Rebuilding a Dynasty League Roster, Part 6: The Re-Evaluation Stage

I mentioned at the end of the previous post that we were finally at the end of “Stage 1” once the initial trades/free agent moves were completed.  Well, Stage 2 starts right now – and to be perfectly honest, it’s much less romantic and spastic than Stage 1. However, it’s just as important. What we have set to accomplish up until this point is building up the team’s assets from a more general perspective, and now we have to get a little more specific. We have to determine what we’re going to need between now and the beginning of our time horizon in order to be a contending team.

The first step of this is to recreate the exercise we did in Step 3 of this series and re-examine the team at the time horizon of contention after the initial roster moves have been made. To refresh your memory, we’re going to look at a full active roster and bench, plus any potential top-50 prospects (read: future trade chips). Here’s my best case scenario roster, coupled with a descriptor based on expected performance in that season versus the average 16-team league starter (weak, average, strong, elite):

C – Matt Wieters (strong)

1B – Albert Pujols (elite)

2B – Chase Utley (average)

SS – Yunel Escobar (weak)

3B – Kevin Youkilis (average)

OF – Oscar Taveras (strong), Alex Rios (strong), Jayson Werth (average)

Util – Travis d’Arnaud (average), Yonder Alonso (average)

P – Brandon Morrow (strong), Lance Lynn (strong), Brett Anderson (strong), Danny Duffy (average), Casey Kelly (average), Ryan Madson (average), David Robertson (average)

BN – Jemile Weeks (average), Jedd Gyorko (average), Brett Jackson (average), Matt Davidson (weak), Zach Britton (average), Carlos Martinez (average), John Lamb (weak), Kyle Gibson (weak)

Potential Top 50 Prospects – George Springer, Blake Swihart, Alen Hanson, Jose Campos, Taylor Guerrieri, Aaron Sanchez

The biggest difference between this list and the previous one is the most obvious – I’ve gone from one potential top-50 prospect to six. Plus, I’ve done that while also improving the number of “strong” players from four to six and decreasing the number of “weak” players from six to four. But this is only the quantitative view of what’s in front of me; let’s take a look from a qualitative perspective.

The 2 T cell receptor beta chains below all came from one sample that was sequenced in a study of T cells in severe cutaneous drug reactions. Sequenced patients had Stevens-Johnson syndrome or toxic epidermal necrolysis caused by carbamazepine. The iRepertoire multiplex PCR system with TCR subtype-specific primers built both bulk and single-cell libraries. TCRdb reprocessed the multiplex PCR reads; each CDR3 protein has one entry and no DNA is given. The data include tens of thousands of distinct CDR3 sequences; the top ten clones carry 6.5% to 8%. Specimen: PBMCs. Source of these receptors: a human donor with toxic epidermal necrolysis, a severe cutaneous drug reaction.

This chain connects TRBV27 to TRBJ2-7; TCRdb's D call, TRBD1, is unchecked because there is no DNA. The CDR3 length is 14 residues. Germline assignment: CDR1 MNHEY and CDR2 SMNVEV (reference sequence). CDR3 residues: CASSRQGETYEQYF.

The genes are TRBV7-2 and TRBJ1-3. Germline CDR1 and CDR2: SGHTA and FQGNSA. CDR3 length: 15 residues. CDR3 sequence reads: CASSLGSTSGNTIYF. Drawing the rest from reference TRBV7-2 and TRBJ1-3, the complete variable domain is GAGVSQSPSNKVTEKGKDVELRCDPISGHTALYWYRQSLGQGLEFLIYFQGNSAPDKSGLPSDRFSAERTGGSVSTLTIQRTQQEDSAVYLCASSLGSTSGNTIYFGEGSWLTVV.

The most glaring weakness that this team has positionally is SS, as Escobar is a pretty uninspiring option at the major league level and I don’t have anyone at the position that can overtake him before then. Beyond that, I’m not particularly strong at 2B, 3B or OF – but at least I have options there. Upper-level prospects like Oscar Taveras, Jedd Gyorko, Brett Jackson and Matt Davidson combined with current fort-holders like Utley, Youkilis, Jemile Weeks, Rios and Werth should provide me with enough options to piece together decent performance from those spots.

On the pitching side, I definitely have a higher quantity of potential contributing arms after my initial flurry of moves. But, the only problem with predicting pitching is that you can’t – you just have to get as much talent as you can and hope for the best, both from a development and health perspective. In my case, I have my five pitchers currently recovering from Tommy John surgery as of the end of June and Zach Britton who is a bit of a wild card after missing the first three months of this season with a shoulder injury.

But in the end, all I’m trying to figure out from this stage of the rebuild process is if there are particular areas I need to focus on positionally. Fortunately for me, it’s a points league and I don’t have to think about category positioning. When dealing with rotisserie leagues, Phase 2 is the beginning of the time when you should start thinking about how balanced you are across categories – you shouldn’t worry about it before then. It’s obvious by now that I’m probably going to need to deal for a shortstop. I’m also likely to need a few more pitchers. But on the bright side, I have good catching depth, which I will be looking to leverage in order to build up the rest of my roster. Outside of those two specific need areas, I’m just going to be on the lookout for the best available players as we move into the next step: acquiring my secondary targets.